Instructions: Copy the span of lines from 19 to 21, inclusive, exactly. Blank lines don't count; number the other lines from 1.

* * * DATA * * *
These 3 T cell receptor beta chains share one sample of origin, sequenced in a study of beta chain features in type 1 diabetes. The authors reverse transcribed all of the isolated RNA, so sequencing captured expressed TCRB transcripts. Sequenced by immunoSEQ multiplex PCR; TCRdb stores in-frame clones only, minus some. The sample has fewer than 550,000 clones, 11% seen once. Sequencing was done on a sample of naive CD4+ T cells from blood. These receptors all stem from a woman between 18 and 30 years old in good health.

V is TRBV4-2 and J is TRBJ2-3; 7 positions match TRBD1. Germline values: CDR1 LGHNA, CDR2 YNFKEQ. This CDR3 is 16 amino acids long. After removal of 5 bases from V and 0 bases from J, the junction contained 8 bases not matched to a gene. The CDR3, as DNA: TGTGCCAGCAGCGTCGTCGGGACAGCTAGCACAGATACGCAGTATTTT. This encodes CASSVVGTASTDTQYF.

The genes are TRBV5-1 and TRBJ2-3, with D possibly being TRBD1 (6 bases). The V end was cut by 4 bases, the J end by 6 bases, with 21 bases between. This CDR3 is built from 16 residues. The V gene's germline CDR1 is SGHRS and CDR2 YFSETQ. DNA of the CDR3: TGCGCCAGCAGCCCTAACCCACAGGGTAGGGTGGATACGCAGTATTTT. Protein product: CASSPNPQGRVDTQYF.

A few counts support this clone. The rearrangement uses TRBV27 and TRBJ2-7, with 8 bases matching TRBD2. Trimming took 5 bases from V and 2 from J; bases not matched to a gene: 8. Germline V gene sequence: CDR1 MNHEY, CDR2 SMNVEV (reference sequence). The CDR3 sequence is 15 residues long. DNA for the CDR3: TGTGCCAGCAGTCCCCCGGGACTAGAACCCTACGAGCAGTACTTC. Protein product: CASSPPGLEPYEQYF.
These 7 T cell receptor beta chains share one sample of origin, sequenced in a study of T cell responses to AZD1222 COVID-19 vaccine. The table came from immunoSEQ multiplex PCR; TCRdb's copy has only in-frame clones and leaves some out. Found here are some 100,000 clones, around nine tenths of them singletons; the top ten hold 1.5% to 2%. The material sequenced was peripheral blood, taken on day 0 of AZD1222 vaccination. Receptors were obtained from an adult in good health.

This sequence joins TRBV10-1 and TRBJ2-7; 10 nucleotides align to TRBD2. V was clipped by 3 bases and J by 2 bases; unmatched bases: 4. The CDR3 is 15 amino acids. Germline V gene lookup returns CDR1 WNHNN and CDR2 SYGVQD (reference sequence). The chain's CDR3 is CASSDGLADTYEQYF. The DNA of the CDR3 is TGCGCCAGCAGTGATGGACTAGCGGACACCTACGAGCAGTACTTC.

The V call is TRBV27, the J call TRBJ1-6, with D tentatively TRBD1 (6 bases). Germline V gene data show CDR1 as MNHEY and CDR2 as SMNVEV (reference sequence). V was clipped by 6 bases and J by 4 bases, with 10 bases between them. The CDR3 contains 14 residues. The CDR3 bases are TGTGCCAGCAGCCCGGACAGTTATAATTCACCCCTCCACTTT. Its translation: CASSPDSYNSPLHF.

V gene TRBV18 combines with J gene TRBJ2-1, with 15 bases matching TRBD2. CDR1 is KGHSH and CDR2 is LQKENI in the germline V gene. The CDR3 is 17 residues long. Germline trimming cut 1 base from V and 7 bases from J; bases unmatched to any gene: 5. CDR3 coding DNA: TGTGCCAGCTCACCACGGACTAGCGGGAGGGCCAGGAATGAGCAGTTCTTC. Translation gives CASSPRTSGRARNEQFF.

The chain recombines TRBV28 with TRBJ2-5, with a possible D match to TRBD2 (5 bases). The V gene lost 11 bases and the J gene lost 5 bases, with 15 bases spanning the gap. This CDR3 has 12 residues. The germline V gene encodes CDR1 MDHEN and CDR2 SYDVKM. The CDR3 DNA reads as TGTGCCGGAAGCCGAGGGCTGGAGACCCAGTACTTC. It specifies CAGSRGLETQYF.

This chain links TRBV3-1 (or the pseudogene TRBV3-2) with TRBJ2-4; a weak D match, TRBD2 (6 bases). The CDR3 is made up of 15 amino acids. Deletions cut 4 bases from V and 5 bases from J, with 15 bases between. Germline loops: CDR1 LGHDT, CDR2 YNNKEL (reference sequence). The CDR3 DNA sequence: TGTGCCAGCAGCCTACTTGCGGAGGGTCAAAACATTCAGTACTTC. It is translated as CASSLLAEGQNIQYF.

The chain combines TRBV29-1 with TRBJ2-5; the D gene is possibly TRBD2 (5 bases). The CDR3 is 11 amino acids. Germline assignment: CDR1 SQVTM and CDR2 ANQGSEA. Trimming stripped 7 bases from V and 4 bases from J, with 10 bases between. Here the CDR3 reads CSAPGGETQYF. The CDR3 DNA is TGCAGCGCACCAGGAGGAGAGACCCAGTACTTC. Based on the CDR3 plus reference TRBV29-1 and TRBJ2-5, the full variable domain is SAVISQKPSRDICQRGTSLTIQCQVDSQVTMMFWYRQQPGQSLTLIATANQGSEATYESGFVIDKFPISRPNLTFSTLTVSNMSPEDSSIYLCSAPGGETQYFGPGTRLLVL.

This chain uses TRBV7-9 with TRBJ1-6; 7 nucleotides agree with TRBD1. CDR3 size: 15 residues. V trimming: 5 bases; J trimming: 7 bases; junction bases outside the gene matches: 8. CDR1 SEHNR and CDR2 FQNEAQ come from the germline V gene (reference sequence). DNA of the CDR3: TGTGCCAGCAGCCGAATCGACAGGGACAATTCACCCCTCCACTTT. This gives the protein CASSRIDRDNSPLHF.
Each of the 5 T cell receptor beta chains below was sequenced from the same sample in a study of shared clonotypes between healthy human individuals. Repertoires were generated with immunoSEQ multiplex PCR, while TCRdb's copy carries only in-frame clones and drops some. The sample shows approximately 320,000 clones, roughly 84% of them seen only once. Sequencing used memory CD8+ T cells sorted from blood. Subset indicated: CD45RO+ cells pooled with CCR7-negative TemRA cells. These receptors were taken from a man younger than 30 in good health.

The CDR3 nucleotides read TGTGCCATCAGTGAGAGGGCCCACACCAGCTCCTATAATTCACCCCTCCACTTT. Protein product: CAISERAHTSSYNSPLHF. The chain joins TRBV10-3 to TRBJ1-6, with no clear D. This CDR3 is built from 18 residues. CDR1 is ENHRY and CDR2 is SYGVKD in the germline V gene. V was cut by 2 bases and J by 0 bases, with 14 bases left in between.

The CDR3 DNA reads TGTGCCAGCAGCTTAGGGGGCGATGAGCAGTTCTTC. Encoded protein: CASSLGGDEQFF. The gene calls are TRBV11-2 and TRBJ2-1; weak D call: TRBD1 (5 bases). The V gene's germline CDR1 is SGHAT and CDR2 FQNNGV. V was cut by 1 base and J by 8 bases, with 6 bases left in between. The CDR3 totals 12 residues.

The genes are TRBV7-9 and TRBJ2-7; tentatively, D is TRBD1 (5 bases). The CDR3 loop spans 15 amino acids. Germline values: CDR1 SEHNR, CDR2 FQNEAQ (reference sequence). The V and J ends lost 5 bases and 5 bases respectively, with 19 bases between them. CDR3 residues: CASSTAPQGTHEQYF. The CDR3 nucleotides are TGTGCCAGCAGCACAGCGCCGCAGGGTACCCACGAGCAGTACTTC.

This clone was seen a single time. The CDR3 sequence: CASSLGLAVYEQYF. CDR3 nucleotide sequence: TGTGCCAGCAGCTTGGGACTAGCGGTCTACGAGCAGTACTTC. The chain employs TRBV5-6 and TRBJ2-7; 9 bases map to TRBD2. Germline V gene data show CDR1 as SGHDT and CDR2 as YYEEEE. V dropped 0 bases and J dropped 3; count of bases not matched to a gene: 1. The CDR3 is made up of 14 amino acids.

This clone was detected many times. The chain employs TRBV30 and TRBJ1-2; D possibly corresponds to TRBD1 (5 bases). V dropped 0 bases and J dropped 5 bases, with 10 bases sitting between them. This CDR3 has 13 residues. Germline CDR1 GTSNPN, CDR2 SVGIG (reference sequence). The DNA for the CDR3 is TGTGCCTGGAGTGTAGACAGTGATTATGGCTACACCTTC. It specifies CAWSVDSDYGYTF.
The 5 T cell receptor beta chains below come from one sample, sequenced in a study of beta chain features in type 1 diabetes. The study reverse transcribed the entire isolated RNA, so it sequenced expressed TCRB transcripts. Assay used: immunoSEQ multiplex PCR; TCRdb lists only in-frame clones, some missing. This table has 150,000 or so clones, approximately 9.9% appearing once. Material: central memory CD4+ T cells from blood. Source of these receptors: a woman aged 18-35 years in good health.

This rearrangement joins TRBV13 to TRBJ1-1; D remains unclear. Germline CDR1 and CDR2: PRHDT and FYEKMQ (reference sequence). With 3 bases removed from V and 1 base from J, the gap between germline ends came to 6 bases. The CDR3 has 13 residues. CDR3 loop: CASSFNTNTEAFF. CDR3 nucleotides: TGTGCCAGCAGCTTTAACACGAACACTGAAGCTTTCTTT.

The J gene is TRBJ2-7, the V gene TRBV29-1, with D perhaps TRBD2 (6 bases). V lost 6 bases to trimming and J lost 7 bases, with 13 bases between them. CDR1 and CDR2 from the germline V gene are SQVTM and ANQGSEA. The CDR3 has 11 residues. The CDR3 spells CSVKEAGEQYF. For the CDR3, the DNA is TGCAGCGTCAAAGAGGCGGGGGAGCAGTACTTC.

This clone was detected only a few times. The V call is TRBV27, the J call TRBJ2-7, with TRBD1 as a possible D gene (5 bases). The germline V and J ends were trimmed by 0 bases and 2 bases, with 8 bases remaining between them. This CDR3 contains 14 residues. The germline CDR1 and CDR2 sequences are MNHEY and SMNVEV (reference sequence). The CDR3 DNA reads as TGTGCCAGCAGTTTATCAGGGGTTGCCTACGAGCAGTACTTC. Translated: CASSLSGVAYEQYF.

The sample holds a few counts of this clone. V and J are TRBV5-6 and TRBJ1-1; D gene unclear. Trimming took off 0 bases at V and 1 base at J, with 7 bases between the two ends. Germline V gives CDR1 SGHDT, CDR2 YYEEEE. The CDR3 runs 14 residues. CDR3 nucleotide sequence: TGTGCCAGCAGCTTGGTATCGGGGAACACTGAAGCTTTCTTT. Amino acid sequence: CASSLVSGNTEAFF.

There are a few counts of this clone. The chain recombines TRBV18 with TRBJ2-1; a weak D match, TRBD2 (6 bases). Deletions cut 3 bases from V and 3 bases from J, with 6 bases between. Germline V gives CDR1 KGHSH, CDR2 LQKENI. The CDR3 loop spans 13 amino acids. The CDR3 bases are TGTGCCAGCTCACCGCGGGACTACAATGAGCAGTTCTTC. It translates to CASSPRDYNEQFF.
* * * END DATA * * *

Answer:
The 5 T cell receptor beta chains below come from one sample, sequenced in a study of beta chain features in type 1 diabetes. The study reverse transcribed the entire isolated RNA, so it sequenced expressed TCRB transcripts. Assay used: immunoSEQ multiplex PCR; TCRdb lists only in-frame clones, some missing. This table has 150,000 or so clones, approximately 9.9% appearing once. Material: central memory CD4+ T cells from blood. Source of these receptors: a woman aged 18-35 years in good health.

This rearrangement joins TRBV13 to TRBJ1-1; D remains unclear. Germline CDR1 and CDR2: PRHDT and FYEKMQ (reference sequence). With 3 bases removed from V and 1 base from J, the gap between germline ends came to 6 bases. The CDR3 has 13 residues. CDR3 loop: CASSFNTNTEAFF. CDR3 nucleotides: TGTGCCAGCAGCTTTAACACGAACACTGAAGCTTTCTTT.

The J gene is TRBJ2-7, the V gene TRBV29-1, with D perhaps TRBD2 (6 bases). V lost 6 bases to trimming and J lost 7 bases, with 13 bases between them. CDR1 and CDR2 from the germline V gene are SQVTM and ANQGSEA. The CDR3 has 11 residues. The CDR3 spells CSVKEAGEQYF. For the CDR3, the DNA is TGCAGCGTCAAAGAGGCGGGGGAGCAGTACTTC.